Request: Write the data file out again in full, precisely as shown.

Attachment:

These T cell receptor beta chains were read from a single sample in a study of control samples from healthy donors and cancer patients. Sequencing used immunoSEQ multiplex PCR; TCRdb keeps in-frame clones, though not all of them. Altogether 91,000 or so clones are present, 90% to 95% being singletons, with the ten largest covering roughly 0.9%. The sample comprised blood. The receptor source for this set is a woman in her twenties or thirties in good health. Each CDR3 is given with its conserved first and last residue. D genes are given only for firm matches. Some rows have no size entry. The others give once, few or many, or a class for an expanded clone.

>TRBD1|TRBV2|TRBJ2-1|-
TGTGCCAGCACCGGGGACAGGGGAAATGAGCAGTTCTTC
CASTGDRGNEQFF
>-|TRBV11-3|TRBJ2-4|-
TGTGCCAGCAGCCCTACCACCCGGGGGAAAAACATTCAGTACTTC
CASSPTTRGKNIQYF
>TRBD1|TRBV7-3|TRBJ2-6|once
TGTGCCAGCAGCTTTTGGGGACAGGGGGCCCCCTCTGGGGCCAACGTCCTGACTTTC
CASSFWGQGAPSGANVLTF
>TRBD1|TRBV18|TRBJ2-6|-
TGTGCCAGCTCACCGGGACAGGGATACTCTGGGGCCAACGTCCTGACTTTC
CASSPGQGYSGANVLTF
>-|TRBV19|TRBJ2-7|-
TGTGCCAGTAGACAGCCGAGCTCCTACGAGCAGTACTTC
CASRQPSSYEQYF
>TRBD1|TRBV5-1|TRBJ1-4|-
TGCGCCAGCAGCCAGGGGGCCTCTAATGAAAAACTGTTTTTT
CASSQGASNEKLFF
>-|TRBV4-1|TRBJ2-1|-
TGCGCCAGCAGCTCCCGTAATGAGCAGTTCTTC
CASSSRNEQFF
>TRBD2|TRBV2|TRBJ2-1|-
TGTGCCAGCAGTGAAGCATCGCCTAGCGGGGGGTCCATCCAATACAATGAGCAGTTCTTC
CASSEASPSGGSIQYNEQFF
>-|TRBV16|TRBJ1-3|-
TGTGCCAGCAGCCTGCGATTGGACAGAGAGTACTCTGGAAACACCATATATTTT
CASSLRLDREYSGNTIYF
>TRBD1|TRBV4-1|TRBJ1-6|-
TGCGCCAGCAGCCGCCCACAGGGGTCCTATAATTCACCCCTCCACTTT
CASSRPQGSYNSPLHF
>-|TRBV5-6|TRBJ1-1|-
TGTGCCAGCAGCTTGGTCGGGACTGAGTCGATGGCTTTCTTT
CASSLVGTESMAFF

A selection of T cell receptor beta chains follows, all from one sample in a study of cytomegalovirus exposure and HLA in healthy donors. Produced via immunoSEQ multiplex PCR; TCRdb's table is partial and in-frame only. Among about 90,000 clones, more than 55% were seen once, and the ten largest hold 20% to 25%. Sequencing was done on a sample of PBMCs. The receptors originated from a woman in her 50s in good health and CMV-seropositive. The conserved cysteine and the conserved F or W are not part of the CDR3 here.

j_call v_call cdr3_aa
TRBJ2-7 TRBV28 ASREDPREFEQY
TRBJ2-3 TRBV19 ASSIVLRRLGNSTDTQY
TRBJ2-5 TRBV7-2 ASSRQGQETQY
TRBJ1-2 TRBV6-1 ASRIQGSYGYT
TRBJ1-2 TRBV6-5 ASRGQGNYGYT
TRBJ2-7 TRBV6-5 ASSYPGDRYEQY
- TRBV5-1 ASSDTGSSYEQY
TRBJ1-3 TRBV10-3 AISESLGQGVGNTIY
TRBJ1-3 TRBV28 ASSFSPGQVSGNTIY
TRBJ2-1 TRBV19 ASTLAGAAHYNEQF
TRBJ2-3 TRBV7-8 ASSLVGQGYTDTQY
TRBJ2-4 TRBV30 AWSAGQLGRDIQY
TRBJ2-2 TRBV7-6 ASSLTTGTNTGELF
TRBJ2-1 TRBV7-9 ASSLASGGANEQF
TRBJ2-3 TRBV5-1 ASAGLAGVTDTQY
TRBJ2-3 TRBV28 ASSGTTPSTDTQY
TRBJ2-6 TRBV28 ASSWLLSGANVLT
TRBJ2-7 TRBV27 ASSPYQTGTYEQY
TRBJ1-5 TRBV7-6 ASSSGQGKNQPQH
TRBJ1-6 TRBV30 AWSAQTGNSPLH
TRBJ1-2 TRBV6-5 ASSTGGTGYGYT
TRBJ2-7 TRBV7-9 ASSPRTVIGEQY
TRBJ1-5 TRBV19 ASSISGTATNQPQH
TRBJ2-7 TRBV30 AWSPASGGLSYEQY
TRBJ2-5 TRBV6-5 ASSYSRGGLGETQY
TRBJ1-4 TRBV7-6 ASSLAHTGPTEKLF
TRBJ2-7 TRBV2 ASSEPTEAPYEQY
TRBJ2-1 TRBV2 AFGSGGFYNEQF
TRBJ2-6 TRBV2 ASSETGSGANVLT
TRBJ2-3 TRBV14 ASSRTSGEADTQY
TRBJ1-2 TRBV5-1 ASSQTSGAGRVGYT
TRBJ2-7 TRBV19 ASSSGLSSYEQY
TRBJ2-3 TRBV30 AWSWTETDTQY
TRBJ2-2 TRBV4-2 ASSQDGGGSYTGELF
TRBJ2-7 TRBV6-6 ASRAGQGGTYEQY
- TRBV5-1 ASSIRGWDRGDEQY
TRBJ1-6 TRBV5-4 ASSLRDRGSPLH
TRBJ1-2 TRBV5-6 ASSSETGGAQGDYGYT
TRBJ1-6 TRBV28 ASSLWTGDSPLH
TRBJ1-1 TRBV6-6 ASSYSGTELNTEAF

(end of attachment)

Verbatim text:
These T cell receptor beta chains were read from a single sample in a study of control samples from healthy donors and cancer patients. Sequencing used immunoSEQ multiplex PCR; TCRdb keeps in-frame clones, though not all of them. Altogether 91,000 or so clones are present, 90% to 95% being singletons, with the ten largest covering roughly 0.9%. The sample comprised blood. The receptor source for this set is a woman in her twenties or thirties in good health. Each CDR3 is given with its conserved first and last residue. D genes are given only for firm matches. Some rows have no size entry. The others give once, few or many, or a class for an expanded clone.

>TRBD1|TRBV2|TRBJ2-1|-
TGTGCCAGCACCGGGGACAGGGGAAATGAGCAGTTCTTC
CASTGDRGNEQFF
>-|TRBV11-3|TRBJ2-4|-
TGTGCCAGCAGCCCTACCACCCGGGGGAAAAACATTCAGTACTTC
CASSPTTRGKNIQYF
>TRBD1|TRBV7-3|TRBJ2-6|once
TGTGCCAGCAGCTTTTGGGGACAGGGGGCCCCCTCTGGGGCCAACGTCCTGACTTTC
CASSFWGQGAPSGANVLTF
>TRBD1|TRBV18|TRBJ2-6|-
TGTGCCAGCTCACCGGGACAGGGATACTCTGGGGCCAACGTCCTGACTTTC
CASSPGQGYSGANVLTF
>-|TRBV19|TRBJ2-7|-
TGTGCCAGTAGACAGCCGAGCTCCTACGAGCAGTACTTC
CASRQPSSYEQYF
>TRBD1|TRBV5-1|TRBJ1-4|-
TGCGCCAGCAGCCAGGGGGCCTCTAATGAAAAACTGTTTTTT
CASSQGASNEKLFF
>-|TRBV4-1|TRBJ2-1|-
TGCGCCAGCAGCTCCCGTAATGAGCAGTTCTTC
CASSSRNEQFF
>TRBD2|TRBV2|TRBJ2-1|-
TGTGCCAGCAGTGAAGCATCGCCTAGCGGGGGGTCCATCCAATACAATGAGCAGTTCTTC
CASSEASPSGGSIQYNEQFF
>-|TRBV16|TRBJ1-3|-
TGTGCCAGCAGCCTGCGATTGGACAGAGAGTACTCTGGAAACACCATATATTTT
CASSLRLDREYSGNTIYF
>TRBD1|TRBV4-1|TRBJ1-6|-
TGCGCCAGCAGCCGCCCACAGGGGTCCTATAATTCACCCCTCCACTTT
CASSRPQGSYNSPLHF
>-|TRBV5-6|TRBJ1-1|-
TGTGCCAGCAGCTTGGTCGGGACTGAGTCGATGGCTTTCTTT
CASSLVGTESMAFF

A selection of T cell receptor beta chains follows, all from one sample in a study of cytomegalovirus exposure and HLA in healthy donors. Produced via immunoSEQ multiplex PCR; TCRdb's table is partial and in-frame only. Among about 90,000 clones, more than 55% were seen once, and the ten largest hold 20% to 25%. Sequencing was done on a sample of PBMCs. The receptors originated from a woman in her 50s in good health and CMV-seropositive. The conserved cysteine and the conserved F or W are not part of the CDR3 here.

j_call v_call cdr3_aa
TRBJ2-7 TRBV28 ASREDPREFEQY
TRBJ2-3 TRBV19 ASSIVLRRLGNSTDTQY
TRBJ2-5 TRBV7-2 ASSRQGQETQY
TRBJ1-2 TRBV6-1 ASRIQGSYGYT
TRBJ1-2 TRBV6-5 ASRGQGNYGYT
TRBJ2-7 TRBV6-5 ASSYPGDRYEQY
- TRBV5-1 ASSDTGSSYEQY
TRBJ1-3 TRBV10-3 AISESLGQGVGNTIY
TRBJ1-3 TRBV28 ASSFSPGQVSGNTIY
TRBJ2-1 TRBV19 ASTLAGAAHYNEQF
TRBJ2-3 TRBV7-8 ASSLVGQGYTDTQY
TRBJ2-4 TRBV30 AWSAGQLGRDIQY
TRBJ2-2 TRBV7-6 ASSLTTGTNTGELF
TRBJ2-1 TRBV7-9 ASSLASGGANEQF
TRBJ2-3 TRBV5-1 ASAGLAGVTDTQY
TRBJ2-3 TRBV28 ASSGTTPSTDTQY
TRBJ2-6 TRBV28 ASSWLLSGANVLT
TRBJ2-7 TRBV27 ASSPYQTGTYEQY
TRBJ1-5 TRBV7-6 ASSSGQGKNQPQH
TRBJ1-6 TRBV30 AWSAQTGNSPLH
TRBJ1-2 TRBV6-5 ASSTGGTGYGYT
TRBJ2-7 TRBV7-9 ASSPRTVIGEQY
TRBJ1-5 TRBV19 ASSISGTATNQPQH
TRBJ2-7 TRBV30 AWSPASGGLSYEQY
TRBJ2-5 TRBV6-5 ASSYSRGGLGETQY
TRBJ1-4 TRBV7-6 ASSLAHTGPTEKLF
TRBJ2-7 TRBV2 ASSEPTEAPYEQY
TRBJ2-1 TRBV2 AFGSGGFYNEQF
TRBJ2-6 TRBV2 ASSETGSGANVLT
TRBJ2-3 TRBV14 ASSRTSGEADTQY
TRBJ1-2 TRBV5-1 ASSQTSGAGRVGYT
TRBJ2-7 TRBV19 ASSSGLSSYEQY
TRBJ2-3 TRBV30 AWSWTETDTQY
TRBJ2-2 TRBV4-2 ASSQDGGGSYTGELF
TRBJ2-7 TRBV6-6 ASRAGQGGTYEQY
- TRBV5-1 ASSIRGWDRGDEQY
TRBJ1-6 TRBV5-4 ASSLRDRGSPLH
TRBJ1-2 TRBV5-6 ASSSETGGAQGDYGYT
TRBJ1-6 TRBV28 ASSLWTGDSPLH
TRBJ1-1 TRBV6-6 ASSYSGTELNTEAF